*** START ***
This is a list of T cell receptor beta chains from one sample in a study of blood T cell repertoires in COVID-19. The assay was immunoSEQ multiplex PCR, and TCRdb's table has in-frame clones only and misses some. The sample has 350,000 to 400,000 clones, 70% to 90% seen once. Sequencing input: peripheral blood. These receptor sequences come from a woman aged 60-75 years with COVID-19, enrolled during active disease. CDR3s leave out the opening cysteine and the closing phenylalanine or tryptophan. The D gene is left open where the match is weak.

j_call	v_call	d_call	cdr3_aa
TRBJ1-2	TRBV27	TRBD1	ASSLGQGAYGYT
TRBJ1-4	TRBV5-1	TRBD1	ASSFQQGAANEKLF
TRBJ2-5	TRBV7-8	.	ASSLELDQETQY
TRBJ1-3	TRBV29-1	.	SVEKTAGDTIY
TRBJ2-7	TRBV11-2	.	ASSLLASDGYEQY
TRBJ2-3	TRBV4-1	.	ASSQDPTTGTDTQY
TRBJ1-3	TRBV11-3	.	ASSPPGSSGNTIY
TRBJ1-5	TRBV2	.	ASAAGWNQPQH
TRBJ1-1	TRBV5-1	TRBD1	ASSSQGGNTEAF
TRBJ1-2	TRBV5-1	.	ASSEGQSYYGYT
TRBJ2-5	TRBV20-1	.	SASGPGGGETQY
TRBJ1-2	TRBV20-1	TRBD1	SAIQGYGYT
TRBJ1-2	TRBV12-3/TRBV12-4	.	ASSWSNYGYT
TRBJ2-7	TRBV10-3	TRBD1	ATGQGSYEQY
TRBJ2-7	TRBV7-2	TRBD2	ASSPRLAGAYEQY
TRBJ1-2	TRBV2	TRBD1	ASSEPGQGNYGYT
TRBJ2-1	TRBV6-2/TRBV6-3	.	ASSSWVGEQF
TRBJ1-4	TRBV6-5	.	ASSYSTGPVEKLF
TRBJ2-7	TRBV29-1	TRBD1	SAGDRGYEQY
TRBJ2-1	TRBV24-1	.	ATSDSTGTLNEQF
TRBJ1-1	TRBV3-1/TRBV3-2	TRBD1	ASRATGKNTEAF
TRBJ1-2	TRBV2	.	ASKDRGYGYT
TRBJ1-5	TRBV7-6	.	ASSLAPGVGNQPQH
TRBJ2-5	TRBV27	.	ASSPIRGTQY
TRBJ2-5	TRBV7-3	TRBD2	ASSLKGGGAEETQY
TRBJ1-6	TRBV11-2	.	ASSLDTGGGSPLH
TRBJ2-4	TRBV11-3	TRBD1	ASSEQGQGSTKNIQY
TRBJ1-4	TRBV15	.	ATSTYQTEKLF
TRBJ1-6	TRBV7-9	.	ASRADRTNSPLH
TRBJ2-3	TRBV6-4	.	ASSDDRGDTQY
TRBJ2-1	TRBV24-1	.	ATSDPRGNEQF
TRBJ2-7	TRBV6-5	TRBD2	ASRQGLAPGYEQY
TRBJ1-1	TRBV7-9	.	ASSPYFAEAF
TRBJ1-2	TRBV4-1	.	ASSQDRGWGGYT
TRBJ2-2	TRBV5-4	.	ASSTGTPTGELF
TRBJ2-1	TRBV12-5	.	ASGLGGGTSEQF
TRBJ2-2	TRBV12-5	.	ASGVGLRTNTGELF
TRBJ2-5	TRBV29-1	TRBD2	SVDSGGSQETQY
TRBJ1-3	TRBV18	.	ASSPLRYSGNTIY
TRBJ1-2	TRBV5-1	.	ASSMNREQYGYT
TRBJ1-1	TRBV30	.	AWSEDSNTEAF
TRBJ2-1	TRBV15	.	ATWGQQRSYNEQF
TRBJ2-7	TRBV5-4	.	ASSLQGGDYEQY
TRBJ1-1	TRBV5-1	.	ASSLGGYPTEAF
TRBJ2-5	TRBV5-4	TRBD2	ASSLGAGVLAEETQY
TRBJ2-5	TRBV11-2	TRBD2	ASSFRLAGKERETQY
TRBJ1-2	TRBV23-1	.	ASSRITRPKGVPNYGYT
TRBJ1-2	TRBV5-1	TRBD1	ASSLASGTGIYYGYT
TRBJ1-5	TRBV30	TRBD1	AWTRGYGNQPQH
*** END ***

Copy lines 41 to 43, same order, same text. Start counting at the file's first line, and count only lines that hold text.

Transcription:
TRBJ1-3	TRBV18	.	ASSPLRYSGNTIY
TRBJ1-2	TRBV5-1	.	ASSMNREQYGYT
TRBJ1-1	TRBV30	.	AWSEDSNTEAF